may all be right angles, or all obtuse angles.

12. Unequal circles are not as the
squares of their diameters, nor are their
circumferences in the ratio of their dia-
meters.

This small specimen of the geometry of
visibles, is intended to lead the reader to a
clear and distinct conception of the figure
and extension which is presented to the
mind by vision ; and to demonstrate the
truth of what we have affirmed above —
namely, that those figures and that exten-
sion which are the immediate objects of
sight, are not the figures and the extension
about which common geom etry is employed ;
that the geometrician, while he looks at his
diagram, and demonstrates a proposition,
hath a figure presented to his eye, which is
only a sign and representative of a tangible
figure ; that he gives not the least atten-
tion to the first, but attends only to the
last ; and that these two figures have differ-
ent properties, so that what he demon-
strates of the one, is not true of the
other.

It deserves, however, to be remarked,
that, as a small part of a spherical surface
differs not sensibly from a plain surface,
so a small part of visible extension differs
very little from that extension in length
and breadth, which is the object of touch.
And it is likewise to be observed, that the
human eye is so formed, that an object
which is seen distinctly and at one view
can occupy but a small part of visible space ;
for we never see distinctly what is at a
considerable distance from the axis of the
eye ; and, therefore, when we would see a
large object at one view, the eye must be
at so great a distance, that the object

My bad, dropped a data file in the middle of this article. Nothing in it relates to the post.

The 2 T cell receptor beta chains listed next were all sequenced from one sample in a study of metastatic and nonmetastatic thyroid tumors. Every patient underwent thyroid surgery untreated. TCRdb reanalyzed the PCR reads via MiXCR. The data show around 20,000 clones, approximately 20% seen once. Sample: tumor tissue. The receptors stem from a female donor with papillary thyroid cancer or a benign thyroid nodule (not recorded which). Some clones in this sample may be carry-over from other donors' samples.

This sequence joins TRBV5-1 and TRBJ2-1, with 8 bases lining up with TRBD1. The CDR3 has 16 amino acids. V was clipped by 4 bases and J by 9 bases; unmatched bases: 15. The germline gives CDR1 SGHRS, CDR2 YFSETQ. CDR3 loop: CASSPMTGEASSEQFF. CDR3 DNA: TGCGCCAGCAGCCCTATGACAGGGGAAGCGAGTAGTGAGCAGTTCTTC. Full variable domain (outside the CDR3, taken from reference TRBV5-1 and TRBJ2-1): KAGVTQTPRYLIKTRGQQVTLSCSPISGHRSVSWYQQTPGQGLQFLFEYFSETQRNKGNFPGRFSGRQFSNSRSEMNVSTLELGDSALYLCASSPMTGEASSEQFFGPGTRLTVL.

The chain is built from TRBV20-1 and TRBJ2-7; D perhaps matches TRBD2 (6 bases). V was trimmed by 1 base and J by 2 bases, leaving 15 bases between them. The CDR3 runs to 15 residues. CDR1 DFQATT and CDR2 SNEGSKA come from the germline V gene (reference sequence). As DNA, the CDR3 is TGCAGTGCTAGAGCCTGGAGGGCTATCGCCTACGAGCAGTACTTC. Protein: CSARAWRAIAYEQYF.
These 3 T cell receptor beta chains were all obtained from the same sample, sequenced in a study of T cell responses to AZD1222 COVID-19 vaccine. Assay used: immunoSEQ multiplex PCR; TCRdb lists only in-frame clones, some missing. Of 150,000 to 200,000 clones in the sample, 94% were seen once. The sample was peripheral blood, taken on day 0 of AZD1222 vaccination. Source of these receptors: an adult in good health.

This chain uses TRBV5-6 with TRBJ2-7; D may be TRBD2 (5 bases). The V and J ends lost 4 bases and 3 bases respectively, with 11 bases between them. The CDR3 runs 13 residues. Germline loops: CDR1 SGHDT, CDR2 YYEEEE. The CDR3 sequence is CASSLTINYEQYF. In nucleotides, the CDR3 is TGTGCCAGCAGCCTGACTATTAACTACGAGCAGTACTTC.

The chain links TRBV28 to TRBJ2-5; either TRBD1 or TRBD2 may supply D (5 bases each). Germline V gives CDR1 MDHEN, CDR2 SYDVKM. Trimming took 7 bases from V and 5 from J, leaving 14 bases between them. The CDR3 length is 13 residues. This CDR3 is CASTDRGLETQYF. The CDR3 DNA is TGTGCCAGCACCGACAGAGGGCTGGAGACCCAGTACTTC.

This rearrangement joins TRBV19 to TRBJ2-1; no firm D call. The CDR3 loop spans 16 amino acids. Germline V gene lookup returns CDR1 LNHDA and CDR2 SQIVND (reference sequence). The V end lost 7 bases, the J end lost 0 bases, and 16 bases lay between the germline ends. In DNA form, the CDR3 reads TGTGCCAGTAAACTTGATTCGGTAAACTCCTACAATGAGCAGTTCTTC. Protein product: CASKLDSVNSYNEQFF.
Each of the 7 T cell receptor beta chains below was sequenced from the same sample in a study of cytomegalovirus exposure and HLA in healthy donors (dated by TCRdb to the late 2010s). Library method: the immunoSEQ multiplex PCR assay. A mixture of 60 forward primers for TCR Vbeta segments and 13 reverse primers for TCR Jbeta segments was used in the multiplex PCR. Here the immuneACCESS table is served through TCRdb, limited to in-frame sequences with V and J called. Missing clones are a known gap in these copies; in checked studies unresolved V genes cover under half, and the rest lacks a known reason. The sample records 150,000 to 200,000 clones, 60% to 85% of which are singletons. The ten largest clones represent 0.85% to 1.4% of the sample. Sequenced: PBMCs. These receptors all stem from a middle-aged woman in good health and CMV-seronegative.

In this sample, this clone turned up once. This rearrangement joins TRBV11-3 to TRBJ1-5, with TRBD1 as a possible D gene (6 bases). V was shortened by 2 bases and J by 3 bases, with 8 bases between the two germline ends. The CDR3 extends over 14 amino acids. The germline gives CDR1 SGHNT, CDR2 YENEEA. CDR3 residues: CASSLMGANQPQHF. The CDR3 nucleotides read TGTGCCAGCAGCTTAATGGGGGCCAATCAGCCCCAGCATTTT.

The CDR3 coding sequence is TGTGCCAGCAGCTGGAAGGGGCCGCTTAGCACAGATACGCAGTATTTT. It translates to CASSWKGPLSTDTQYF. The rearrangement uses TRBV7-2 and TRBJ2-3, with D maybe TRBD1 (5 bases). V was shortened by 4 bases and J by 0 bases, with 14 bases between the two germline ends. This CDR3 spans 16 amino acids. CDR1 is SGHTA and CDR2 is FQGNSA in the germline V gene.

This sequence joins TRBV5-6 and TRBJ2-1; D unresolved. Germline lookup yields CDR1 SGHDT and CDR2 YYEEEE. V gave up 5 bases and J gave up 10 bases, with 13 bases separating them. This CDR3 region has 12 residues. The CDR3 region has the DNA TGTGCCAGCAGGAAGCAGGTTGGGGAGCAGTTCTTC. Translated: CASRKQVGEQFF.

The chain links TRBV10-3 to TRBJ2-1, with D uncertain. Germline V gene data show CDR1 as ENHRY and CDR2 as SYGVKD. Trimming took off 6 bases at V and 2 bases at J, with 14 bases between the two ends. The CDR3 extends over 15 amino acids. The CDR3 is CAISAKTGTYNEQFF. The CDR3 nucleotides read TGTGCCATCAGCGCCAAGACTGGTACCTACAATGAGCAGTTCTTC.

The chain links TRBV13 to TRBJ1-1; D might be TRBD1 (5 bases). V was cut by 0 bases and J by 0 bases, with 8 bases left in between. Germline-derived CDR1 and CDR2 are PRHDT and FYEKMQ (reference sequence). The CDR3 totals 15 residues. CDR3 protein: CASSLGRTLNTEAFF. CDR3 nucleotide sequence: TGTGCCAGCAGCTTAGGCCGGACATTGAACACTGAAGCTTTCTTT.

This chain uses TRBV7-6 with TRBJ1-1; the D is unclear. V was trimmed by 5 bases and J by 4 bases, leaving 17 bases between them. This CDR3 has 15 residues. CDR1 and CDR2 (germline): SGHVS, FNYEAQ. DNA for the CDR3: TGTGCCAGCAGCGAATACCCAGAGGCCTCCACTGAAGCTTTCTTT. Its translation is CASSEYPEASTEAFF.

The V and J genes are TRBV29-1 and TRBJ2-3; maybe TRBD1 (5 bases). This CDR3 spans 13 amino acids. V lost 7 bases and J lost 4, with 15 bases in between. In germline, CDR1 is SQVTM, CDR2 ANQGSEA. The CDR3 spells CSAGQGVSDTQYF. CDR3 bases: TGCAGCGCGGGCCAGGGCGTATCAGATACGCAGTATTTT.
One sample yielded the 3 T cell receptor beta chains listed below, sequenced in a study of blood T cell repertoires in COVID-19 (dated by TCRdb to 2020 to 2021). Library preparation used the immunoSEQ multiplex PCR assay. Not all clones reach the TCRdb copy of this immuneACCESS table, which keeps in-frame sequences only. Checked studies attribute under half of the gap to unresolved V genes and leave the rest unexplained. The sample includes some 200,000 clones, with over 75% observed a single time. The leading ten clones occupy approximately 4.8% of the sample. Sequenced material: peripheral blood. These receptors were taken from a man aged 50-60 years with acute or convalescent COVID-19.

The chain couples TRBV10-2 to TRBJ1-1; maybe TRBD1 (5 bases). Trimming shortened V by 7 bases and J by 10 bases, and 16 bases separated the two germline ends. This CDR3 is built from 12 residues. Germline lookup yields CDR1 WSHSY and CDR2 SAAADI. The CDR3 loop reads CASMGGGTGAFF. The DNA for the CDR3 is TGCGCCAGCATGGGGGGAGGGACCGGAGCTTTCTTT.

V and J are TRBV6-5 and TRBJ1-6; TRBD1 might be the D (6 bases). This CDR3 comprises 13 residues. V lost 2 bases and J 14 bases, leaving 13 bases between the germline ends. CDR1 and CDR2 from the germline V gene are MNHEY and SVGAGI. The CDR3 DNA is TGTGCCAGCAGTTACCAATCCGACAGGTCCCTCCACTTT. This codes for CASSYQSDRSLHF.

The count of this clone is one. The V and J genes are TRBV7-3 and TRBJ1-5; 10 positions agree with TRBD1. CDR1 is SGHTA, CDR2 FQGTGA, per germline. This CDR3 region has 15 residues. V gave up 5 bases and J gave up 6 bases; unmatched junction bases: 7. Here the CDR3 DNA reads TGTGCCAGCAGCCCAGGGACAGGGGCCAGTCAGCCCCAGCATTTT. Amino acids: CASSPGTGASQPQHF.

OP SEEING.



149



occupies but a small part of visible space.
From these two observations, it follows,
that plain figures which are seen at one
view, when their planes are not oblique, but
direct to the eye, differ little from the
visible figures which they present to the
eye. The several lines in the tangible
figure, have very nearly the same propor-
tion to each other as in the visible ; and
the angles of the one are very nearly, al-
though not strictly and mathematically,
equal to those of the other. Although,
therefore, we have found many instances
of natural signs which have no similitude
to the things signified, this is not the case
with regard to visible figure. It hath, in
all cases, such a similitude to the thing
signified by it, as a plan or profile hath to that
which it represents ; and, in some cases, the
sign and thing signified have to all sense the
same figure and the same proportions. If
we could find a, being endued with sight
only, without any other external sense,
and capable of reflecting and reasoning
upon what he sees, the notions and phi-
losophical speculations of such a being,
might assist us in the difficult task of
distinguishing the perceptions which we
have purely by sight, from those which de-
rive their origin from other senses. Let
us suppose such a being, and conceive,



Online LibraryThomas ReidThe works of Thomas Reid, D.D.; now fully collected, with selections from his umpublished letters → online text (page 34 of 114)